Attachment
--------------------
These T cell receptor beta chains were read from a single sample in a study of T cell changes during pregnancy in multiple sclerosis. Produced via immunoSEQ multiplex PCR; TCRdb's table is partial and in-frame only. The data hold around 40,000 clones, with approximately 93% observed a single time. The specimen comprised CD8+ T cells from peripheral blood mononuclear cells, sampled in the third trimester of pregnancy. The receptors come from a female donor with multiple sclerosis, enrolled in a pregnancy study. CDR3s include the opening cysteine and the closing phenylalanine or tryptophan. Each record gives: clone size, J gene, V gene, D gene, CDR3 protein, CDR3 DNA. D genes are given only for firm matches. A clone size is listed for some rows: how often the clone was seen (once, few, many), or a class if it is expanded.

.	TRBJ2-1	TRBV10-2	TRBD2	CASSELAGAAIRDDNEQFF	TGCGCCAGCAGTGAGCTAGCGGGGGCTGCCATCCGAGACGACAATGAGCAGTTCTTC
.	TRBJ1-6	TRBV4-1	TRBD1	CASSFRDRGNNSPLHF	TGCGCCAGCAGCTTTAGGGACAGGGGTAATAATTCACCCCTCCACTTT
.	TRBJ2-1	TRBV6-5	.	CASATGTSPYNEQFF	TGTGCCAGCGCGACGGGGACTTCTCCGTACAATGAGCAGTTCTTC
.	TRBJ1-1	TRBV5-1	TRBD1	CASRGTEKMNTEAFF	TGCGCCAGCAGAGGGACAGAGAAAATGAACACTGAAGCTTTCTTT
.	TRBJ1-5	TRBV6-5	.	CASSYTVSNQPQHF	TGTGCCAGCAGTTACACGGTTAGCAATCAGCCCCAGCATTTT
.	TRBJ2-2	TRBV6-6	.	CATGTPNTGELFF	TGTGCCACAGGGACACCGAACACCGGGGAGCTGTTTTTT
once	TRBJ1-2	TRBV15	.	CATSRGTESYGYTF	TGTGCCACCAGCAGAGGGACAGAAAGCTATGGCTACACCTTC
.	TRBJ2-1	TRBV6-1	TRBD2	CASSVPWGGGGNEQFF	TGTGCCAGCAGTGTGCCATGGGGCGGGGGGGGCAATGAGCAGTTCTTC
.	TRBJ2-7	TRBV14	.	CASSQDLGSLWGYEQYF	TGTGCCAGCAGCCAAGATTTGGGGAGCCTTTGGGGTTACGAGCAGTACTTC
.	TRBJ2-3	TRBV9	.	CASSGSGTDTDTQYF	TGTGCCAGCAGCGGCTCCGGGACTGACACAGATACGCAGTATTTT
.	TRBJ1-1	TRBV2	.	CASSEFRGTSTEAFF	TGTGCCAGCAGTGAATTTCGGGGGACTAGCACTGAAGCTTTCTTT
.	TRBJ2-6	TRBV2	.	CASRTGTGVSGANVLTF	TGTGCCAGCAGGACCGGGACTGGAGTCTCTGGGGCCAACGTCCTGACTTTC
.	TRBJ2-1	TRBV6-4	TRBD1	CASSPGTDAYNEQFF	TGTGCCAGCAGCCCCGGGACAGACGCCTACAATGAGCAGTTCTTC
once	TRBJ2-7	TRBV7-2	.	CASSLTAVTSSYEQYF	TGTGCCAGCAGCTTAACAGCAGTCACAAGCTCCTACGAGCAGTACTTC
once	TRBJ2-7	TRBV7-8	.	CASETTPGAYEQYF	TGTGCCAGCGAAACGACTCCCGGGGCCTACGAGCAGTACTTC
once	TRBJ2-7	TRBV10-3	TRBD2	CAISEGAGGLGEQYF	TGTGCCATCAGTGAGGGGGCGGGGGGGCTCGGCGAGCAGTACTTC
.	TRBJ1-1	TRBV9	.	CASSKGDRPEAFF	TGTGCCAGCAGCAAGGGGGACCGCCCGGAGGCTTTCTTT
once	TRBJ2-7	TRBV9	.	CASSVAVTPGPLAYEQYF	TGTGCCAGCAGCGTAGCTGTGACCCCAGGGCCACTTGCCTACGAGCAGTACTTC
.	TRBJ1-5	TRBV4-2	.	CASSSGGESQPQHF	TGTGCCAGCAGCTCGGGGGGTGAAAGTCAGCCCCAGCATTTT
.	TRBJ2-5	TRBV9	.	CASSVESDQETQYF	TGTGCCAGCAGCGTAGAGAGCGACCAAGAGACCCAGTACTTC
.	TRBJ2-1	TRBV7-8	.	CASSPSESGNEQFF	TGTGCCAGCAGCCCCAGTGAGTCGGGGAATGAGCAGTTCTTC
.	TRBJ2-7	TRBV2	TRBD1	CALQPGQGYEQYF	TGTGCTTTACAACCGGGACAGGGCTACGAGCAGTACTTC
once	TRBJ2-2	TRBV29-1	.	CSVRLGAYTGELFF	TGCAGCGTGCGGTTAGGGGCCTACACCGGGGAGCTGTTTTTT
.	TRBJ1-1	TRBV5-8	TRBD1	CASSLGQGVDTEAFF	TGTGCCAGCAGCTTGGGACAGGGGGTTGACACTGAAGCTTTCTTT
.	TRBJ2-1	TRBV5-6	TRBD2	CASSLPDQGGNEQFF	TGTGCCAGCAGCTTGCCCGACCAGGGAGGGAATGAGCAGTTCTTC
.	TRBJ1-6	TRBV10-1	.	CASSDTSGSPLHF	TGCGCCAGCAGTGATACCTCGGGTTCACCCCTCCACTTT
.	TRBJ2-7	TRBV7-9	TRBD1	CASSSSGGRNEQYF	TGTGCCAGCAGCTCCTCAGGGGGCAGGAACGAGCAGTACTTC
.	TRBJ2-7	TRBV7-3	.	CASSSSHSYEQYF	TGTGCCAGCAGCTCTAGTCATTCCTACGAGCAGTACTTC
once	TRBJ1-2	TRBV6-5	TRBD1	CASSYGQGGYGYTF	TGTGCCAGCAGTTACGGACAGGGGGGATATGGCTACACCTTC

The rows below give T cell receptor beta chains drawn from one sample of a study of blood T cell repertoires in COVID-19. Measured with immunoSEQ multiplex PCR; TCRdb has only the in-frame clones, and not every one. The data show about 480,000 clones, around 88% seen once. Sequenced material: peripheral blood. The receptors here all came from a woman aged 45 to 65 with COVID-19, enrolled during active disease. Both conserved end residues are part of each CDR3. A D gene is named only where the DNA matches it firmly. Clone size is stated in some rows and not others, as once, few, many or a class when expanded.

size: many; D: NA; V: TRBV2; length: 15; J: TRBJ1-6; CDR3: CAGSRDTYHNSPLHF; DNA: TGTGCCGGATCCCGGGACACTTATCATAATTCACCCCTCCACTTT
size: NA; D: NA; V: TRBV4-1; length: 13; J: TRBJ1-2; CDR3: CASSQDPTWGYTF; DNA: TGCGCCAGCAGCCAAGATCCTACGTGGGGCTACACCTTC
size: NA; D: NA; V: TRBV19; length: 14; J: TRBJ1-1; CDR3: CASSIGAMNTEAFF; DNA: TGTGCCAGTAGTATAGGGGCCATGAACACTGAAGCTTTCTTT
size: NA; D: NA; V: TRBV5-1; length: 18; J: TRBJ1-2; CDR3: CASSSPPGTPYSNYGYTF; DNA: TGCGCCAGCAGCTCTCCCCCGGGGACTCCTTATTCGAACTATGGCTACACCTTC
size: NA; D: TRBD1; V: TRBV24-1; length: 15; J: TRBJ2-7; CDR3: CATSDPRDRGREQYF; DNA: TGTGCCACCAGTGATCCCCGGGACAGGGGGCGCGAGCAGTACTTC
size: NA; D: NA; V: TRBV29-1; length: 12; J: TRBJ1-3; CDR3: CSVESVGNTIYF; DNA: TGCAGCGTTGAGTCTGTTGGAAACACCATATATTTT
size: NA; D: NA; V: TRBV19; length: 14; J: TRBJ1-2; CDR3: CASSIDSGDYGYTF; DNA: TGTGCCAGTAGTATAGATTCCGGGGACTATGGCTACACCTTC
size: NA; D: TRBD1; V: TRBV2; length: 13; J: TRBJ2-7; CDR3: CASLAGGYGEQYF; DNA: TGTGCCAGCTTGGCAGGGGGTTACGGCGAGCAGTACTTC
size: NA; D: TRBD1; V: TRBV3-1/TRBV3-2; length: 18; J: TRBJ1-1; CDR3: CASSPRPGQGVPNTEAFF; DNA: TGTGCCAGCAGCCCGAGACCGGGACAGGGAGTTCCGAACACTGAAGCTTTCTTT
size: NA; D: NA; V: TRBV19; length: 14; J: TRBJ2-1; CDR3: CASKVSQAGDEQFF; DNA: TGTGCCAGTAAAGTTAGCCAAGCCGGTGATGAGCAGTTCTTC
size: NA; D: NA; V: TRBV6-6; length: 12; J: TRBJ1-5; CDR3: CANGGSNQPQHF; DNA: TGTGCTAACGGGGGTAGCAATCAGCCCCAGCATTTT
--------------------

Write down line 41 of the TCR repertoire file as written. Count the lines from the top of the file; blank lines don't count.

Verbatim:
size: NA; D: NA; V: TRBV19; length: 14; J: TRBJ2-1; CDR3: CASKVSQAGDEQFF; DNA: TGTGCCAGTAAAGTTAGCCAAGCCGGTGATGAGCAGTTCTTC